Thomas Baker is betting the next few years will be good for his business. The odds are he's right, which is a troubling prospect for anyone concerned about the health of America's families.
Baker is president and chief executive of International Game Technology, the nation's largest manufacturer of slot machines. At an industry conference earlier this month, he predicted a 15% increase in earnings per share, not only this year but also for the next few years.
When so many industries are hurting, why is Baker's outlook so rosy? Because the picture is so grim for state budgets. With states from coast to coast straining under the largest budget deficits since World War II, governors in both parties are looking to raise money by expanding legalized gambling. At the conference, Baker predicted a state a year will legalize gambling for the next decade. He might be right.
To paraphrase P.T. Barnum, no one ever went broke underestimating the cowardice of America's political leaders. The gambling industry and its lobbyists thrive in hard times because they promise easy money for governors and legislators fearful of raising taxes or cutting services. Gambling seems to offer states money without cost. But, as any gambler can testify, the bill always comes due.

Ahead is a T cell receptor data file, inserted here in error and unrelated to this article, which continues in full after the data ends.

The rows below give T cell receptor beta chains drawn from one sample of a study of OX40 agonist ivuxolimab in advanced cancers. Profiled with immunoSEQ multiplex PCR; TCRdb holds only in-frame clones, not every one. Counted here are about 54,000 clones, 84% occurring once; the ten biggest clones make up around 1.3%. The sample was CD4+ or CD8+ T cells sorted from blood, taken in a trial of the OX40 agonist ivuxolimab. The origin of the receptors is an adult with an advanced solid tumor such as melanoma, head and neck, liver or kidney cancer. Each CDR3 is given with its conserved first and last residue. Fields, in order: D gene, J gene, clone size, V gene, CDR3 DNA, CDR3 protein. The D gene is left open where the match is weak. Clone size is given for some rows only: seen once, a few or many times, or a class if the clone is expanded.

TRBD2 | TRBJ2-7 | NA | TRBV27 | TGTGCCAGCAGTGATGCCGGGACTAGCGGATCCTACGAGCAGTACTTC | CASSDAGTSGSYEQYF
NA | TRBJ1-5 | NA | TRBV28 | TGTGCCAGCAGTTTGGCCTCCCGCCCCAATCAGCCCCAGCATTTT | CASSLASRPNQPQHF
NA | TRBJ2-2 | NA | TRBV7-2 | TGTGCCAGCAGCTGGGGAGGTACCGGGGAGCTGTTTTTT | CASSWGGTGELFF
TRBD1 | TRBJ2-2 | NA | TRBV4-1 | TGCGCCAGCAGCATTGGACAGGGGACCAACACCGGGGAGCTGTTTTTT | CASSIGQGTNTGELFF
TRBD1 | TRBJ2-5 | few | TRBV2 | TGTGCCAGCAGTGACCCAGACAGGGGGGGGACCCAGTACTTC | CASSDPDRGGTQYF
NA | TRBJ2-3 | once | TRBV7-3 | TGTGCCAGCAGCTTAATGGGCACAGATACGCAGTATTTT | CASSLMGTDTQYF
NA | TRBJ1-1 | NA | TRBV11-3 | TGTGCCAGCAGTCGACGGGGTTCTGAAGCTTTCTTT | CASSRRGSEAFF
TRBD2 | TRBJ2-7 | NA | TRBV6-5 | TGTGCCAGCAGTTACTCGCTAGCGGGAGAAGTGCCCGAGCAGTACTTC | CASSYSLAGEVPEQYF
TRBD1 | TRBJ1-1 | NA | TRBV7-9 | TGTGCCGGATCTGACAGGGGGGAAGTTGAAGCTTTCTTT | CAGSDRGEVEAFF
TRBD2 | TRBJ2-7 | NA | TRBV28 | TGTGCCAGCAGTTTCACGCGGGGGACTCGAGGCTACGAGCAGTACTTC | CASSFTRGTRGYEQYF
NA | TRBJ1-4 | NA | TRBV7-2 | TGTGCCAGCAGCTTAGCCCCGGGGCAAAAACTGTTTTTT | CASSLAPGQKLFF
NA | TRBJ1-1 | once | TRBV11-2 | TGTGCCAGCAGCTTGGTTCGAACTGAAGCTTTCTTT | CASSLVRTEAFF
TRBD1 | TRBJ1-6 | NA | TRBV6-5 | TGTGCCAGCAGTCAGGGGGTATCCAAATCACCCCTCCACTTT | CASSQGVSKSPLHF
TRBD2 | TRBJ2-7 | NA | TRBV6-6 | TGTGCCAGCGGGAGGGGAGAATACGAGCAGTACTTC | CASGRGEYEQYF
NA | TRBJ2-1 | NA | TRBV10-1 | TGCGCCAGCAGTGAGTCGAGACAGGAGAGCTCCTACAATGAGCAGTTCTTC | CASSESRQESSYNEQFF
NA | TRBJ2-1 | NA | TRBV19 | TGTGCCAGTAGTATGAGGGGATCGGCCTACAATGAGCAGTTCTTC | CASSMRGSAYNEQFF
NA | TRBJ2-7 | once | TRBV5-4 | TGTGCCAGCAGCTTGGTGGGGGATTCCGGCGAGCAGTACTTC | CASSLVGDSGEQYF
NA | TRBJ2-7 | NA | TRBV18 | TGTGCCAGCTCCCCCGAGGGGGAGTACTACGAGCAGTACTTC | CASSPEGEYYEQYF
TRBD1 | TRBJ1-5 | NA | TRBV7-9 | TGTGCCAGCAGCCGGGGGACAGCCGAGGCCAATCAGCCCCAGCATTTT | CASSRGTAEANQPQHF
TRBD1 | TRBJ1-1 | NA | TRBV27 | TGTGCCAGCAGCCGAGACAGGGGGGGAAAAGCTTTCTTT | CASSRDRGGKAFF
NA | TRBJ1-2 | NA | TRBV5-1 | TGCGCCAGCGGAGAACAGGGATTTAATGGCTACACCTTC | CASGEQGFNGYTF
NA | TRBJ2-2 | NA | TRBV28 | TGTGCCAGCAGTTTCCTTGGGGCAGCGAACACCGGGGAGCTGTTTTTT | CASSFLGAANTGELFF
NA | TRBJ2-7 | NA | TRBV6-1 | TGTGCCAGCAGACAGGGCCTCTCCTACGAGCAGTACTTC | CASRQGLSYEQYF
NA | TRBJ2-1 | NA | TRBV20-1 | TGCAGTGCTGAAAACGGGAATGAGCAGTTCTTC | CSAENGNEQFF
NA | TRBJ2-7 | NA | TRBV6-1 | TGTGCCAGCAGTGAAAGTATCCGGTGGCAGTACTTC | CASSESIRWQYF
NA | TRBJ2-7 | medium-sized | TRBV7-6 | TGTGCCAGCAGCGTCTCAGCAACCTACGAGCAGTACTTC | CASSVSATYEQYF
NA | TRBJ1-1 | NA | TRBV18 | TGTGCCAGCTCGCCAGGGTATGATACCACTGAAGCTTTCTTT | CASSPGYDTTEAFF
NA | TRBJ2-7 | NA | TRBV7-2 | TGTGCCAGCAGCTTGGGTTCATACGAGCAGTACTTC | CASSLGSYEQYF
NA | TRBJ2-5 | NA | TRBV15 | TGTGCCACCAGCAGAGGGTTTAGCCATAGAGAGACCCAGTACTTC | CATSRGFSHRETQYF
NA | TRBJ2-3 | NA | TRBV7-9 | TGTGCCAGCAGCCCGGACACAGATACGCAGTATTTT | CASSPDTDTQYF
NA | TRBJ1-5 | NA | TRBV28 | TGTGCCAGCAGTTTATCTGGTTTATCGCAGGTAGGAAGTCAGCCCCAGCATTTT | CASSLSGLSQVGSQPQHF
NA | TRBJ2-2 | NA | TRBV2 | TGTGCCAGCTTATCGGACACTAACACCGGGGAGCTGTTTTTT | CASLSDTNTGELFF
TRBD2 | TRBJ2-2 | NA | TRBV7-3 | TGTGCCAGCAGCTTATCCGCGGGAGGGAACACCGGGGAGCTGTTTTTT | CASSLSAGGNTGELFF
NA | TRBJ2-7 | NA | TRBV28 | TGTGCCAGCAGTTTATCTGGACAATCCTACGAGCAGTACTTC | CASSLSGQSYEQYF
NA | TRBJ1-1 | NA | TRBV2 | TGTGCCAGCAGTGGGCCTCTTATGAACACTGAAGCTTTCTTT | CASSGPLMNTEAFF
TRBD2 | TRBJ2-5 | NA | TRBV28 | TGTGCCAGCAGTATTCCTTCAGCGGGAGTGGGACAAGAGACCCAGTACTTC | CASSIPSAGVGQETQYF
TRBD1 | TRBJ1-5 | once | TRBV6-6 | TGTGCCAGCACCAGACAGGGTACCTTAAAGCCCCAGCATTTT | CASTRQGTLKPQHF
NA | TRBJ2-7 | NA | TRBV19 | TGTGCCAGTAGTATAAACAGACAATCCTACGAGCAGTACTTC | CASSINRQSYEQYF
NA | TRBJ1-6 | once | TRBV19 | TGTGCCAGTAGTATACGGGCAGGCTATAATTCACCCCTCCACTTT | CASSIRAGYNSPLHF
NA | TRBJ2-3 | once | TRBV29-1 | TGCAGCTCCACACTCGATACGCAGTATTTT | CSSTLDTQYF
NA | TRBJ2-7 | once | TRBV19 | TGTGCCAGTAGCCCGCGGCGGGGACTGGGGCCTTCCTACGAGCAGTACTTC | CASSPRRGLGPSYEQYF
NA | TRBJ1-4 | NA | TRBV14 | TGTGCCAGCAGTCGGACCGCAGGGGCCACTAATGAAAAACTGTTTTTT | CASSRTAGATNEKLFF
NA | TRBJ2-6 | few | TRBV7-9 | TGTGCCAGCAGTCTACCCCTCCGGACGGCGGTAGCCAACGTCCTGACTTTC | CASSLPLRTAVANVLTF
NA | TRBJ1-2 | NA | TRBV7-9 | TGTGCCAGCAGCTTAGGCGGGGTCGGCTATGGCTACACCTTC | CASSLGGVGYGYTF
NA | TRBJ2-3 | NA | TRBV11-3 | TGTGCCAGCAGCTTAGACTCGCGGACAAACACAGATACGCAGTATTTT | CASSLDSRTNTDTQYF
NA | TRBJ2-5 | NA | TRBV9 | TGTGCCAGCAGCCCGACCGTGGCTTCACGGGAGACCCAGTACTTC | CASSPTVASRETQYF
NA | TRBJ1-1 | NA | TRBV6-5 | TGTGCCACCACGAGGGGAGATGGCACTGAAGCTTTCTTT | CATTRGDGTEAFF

"Typically, what you hear is you put in these new games and we will have so many hundreds of millions of dollars in new revenue to pay for whatever," said Robert Goodman, a professor at Hampshire College and author of "The Luck Business." "You will hardly ever see a study that accurately looks at ... the cost of getting there."
Opposition to the seemingly inexorable spread of legalized gambling has grown over the last decade, not only from religious leaders concerned about social costs, but also from business groups worried that gambling will cannibalize spending that would otherwise have gone to restaurants or shops. But the gambling industry gains the edge -- the house's advantage -- when states' finances are weak.
The modern gambling industry took root in the Depression, when Nevada became the first state to re-legalize casinos after almost all states had banned gambling in the first quarter of the 20th century. The industry's last great leap forward came in the recession of the early 1990s, when states from Iowa to Illinois to Mississippi authorized riverboat gambling, and Oregon, Louisiana, West Virginia and Rhode Island approved video poker.
As the economy boomed through the rest of the 1990s, filling state treasuries, the industry made little progress (apart from approval for casinos in perpetually depressed Detroit). Now the gambling forces are resurfacing in state capitals.
The new Republican governor in Maryland and the new Democratic governor in Pennsylvania are pushing hard to authorize slot machines at racetracks. In California, Gov. Gray Davis says he might allow Indian tribes to build more casinos if they will give the state a bigger cut. State legislators in Florida -- a state that emphatically rejected casino gambling in a 1994 referendum -- are pushing to install slot machines at racetracks.